Some of you might be a little surprised to see how basic my setup is on this tank. I have no sump, no refugium, and nothing other than a filter, a couple pumps for flow, a heater and a skimmer. The equipment is as follows:

            • Eheim 2213 canister filter

            • 250 watt heater

            • 2 x Maxijet 600 pumps

            • Prizm skimmer

            • Glass Top


            The skimmer and one of the powerheads shut off at night since the tank is located in our bedroom. So, the tank is only getting “skimmed” for approximately 12 hours each day (although I’m not sure how effective the Prizm skimmer is anyways).


Feeding and Maintenance:

 The time I spend maintaining this tank is minimal, it seems to take care of itself quite nicely. Approximately 5 times a week I will feed Hikari Brine Shrimp and PE Mysis to the tank, mainly for the fish but also for the Tube Anenome. Once a week I will top off the tank with fresh tap water (that's right!), since I seem to get quite a bit of evaporation due to the glass top not fitting quite right.

I also end up razor-blading the front glass once a week.  About once a month I will do a 20% water change (yep...just tap water- no RO/DI here), remove some macro algae, and maintain the canister filter. At this time I will also add two supplements: Reef Calcium and Kent Essential Elements. And that's it! It's a wonderful little tank that thankfully takes care of itself without too much of my interference.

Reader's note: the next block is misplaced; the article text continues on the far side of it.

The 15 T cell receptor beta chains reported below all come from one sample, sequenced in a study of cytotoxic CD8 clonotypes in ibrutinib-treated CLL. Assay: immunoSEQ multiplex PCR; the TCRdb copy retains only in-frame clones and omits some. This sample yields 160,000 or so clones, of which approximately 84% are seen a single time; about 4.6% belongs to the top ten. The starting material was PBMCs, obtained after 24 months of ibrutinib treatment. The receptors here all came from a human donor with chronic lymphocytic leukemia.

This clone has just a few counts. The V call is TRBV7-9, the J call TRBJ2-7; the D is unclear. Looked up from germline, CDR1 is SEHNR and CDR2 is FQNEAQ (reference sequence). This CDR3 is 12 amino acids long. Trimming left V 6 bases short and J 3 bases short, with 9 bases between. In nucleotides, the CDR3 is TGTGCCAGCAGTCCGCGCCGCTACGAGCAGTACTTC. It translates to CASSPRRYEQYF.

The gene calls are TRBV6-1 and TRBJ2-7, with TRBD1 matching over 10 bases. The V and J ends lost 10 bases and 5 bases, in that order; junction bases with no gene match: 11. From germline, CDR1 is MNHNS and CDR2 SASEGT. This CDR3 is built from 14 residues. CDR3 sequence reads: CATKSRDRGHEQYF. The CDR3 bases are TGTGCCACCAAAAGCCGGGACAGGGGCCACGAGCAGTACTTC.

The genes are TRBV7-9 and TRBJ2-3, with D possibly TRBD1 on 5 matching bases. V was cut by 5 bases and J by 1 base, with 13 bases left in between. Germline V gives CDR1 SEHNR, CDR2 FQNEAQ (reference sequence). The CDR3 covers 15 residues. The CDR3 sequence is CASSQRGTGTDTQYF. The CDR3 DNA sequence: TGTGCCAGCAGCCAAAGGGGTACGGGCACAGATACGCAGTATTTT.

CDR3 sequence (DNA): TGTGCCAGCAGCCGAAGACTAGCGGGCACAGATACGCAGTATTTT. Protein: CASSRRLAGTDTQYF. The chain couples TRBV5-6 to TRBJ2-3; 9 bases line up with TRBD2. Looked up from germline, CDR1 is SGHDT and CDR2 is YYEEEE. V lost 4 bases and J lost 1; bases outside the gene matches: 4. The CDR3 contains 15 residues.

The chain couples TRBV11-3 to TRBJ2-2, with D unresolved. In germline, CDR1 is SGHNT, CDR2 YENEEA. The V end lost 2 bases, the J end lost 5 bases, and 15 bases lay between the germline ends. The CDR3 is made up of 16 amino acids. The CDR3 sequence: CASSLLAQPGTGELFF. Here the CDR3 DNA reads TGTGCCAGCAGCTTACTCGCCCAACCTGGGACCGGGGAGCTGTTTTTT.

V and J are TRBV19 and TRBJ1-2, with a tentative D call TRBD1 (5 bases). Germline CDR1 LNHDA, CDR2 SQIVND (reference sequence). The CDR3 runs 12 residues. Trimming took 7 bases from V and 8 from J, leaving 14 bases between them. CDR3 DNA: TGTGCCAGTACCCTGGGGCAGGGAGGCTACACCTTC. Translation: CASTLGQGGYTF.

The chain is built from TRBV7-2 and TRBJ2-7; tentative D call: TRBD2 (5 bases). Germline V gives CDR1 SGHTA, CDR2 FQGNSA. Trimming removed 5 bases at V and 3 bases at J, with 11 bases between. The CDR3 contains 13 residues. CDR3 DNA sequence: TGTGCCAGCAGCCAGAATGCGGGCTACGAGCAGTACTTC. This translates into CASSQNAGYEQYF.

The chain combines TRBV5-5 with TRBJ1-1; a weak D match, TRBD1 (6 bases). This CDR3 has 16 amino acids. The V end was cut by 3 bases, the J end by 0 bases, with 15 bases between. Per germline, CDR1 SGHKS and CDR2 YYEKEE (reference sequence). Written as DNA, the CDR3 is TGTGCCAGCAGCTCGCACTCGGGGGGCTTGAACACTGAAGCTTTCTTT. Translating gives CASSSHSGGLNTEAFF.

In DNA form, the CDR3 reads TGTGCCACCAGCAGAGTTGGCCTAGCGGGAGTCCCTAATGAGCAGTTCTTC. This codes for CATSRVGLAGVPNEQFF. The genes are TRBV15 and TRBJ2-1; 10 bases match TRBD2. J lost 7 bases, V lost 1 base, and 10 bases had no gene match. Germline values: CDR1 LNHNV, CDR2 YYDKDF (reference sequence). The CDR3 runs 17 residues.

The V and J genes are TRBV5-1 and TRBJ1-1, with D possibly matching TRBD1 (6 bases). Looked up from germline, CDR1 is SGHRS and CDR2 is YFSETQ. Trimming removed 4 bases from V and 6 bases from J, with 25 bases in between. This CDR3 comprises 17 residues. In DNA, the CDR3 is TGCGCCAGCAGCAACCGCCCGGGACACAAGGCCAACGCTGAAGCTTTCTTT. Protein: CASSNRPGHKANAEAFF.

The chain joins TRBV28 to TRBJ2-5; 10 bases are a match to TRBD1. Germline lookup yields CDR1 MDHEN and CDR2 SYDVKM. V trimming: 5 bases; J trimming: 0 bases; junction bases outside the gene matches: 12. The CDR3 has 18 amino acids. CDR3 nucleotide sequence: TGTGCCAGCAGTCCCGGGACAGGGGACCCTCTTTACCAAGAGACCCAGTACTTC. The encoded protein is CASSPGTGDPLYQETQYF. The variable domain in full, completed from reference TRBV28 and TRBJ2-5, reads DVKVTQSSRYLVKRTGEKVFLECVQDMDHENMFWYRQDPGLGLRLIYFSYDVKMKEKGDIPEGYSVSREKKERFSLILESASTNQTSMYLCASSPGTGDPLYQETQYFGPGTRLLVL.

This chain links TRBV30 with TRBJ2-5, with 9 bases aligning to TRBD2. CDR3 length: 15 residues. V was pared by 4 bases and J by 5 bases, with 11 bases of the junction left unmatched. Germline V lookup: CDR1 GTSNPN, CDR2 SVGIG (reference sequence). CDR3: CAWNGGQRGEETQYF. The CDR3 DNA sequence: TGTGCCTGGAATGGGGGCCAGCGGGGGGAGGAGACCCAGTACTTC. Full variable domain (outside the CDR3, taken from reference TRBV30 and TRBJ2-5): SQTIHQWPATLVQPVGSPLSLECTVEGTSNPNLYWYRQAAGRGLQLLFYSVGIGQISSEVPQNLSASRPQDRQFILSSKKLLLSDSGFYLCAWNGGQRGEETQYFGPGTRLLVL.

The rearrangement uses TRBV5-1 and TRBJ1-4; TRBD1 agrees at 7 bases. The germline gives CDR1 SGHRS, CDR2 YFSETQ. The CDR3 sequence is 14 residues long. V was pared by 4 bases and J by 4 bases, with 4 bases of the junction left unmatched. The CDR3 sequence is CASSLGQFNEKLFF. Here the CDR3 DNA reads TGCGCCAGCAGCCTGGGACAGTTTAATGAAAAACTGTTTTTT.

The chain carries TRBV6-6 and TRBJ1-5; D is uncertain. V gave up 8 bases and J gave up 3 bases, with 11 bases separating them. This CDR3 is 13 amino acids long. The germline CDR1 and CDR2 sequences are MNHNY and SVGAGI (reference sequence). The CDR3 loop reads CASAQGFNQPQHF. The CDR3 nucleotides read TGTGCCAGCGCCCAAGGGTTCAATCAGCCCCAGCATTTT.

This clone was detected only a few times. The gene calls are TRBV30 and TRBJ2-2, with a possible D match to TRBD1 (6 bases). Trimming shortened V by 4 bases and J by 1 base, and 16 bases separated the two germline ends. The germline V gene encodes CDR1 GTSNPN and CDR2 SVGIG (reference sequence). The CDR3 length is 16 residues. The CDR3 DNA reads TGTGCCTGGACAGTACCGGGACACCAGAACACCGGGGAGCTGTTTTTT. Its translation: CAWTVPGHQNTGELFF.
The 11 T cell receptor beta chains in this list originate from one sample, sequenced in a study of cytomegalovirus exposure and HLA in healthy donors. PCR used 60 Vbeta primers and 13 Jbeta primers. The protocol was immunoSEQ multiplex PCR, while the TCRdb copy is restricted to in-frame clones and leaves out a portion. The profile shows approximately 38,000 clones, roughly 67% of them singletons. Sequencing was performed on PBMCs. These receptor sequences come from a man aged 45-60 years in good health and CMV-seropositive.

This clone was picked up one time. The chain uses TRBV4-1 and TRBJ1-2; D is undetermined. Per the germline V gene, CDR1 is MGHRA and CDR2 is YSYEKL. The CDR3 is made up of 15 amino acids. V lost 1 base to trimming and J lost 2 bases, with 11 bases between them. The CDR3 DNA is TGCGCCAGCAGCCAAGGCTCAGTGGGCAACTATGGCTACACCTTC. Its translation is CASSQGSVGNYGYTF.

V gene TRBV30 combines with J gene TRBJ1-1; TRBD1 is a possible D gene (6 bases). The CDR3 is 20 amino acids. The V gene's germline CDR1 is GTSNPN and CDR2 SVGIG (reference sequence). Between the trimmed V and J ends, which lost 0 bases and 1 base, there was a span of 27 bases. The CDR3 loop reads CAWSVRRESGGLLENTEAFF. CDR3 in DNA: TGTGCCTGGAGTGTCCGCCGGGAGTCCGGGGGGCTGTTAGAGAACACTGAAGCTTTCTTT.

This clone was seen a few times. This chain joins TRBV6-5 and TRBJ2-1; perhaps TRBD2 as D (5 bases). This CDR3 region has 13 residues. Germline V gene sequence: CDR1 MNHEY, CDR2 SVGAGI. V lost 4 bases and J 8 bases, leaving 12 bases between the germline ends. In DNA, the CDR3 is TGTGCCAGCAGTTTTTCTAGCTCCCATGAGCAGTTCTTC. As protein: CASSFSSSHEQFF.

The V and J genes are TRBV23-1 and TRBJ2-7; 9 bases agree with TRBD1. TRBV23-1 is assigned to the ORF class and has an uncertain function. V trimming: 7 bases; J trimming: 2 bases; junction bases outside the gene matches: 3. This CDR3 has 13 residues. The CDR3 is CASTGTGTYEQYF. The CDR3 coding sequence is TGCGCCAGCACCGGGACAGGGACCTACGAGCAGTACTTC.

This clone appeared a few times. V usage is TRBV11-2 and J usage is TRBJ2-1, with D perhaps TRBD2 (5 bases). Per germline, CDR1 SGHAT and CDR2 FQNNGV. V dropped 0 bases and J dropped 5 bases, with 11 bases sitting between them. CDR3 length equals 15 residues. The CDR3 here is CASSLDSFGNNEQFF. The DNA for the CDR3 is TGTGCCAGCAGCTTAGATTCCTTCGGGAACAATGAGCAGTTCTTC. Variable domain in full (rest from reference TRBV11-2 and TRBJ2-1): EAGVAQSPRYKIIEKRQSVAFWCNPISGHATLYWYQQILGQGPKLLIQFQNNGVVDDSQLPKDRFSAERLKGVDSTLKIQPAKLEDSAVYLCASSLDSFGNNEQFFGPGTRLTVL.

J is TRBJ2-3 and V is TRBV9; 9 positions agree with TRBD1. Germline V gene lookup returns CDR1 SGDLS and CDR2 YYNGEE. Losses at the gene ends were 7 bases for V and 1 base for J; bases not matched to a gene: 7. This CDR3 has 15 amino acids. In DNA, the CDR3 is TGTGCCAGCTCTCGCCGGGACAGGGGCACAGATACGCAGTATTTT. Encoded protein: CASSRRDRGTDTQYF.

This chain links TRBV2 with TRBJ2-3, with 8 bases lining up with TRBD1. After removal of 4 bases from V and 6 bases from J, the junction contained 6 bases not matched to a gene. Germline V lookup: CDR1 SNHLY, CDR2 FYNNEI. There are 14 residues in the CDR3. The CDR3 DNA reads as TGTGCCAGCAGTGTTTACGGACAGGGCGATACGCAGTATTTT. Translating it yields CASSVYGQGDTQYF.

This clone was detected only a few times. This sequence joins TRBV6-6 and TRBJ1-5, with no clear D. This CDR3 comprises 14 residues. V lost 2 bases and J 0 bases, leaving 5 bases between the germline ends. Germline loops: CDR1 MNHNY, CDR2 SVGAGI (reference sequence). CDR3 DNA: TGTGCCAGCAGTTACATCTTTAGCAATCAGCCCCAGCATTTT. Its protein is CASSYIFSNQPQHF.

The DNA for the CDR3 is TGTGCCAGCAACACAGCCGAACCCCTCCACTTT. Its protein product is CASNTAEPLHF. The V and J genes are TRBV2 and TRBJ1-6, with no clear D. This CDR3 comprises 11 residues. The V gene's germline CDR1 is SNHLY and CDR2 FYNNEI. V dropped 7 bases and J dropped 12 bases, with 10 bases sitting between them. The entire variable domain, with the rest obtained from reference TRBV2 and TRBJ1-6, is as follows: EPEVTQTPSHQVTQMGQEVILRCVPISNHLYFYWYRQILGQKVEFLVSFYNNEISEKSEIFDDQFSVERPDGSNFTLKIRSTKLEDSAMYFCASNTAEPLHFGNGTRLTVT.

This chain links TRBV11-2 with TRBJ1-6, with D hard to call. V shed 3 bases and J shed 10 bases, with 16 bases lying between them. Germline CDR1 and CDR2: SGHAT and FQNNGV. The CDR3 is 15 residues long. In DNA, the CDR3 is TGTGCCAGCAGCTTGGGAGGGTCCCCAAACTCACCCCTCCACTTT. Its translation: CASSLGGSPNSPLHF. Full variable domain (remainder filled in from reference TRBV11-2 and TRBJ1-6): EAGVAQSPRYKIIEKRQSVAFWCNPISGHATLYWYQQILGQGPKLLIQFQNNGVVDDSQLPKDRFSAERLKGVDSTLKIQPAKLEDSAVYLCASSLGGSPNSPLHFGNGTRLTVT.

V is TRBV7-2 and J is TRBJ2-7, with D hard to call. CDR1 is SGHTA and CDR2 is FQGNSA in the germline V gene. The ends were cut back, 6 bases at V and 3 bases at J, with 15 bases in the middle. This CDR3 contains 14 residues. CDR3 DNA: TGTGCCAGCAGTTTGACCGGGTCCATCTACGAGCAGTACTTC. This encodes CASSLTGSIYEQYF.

Tank Inhabitants: 


I would say this tank is stocked quite nicely for its size. I could probably add 1 or 2 more fish, but I do not want to crowd it, and/or ruin the nice balance the tank has.

2 Ocellaris Clownfish (they are a pair and produce a new clutch of eggs every 2 weeks)

2 Green Clown Gobies (which love to fight and are probably both males)

1 6-Line Wrasse

1 Yellow-Tail Blue Damsel

1 Anthias (I think he/she is lonely and would love to one day have a big school of them in a large tank)

3 Sexy Shrimp (they cluster around the tube anemone and never venture very far from it. Funny, I always thought the anemone would eat them)

1 Bubbletip Anemone (this guy has been through a lot after I almost killed it in another tank, but it has come back and seems to be pretty happy)

Orange and Green Tube Anemone

Turbo and Astrea snails

Blue Legged Hermit Crabs


Red Mushrooms

Blue Mushrooms

Green Striated Mushrooms

Multicolor Mushroms

Fuzzy Mushroom

Green Star Polyps


Pink Star Polyps Toadstool Leather

Neon Green Sinularia

Clove Polyps





Well, that's about it for my 33 gallon softy-reef. I am very proud of it and hope it continues to flourish for years to come (although its contents will likely eventually be transferred to a larger tank). In the future I hope to set up more reef tanks, as I have so many ideas I need to tinker with. Many will probably be larger tanks but I love the challenge of creating a reef environment in a small tank. Side projects are always distracting me, and keeping new and exotic species is appealing (only to have them flourish and potentially breed, of course). A current project of mine (along with a few fellow Canreefers) is to raise my H. reidi seahorse fry to adulthood. I am very ambitious about this project, since if we can raise captive seahorses it will decrease the need for them to be collected from the wild (as well as providing local hobbyists with disease-free and healthy ponies). This is of course a goal with all saltwater fish and corals, since in this day and age we should be doing all we can to protect our wild reefs and fishes, and not help destroy them.





Page designed by Paul Callow, 2005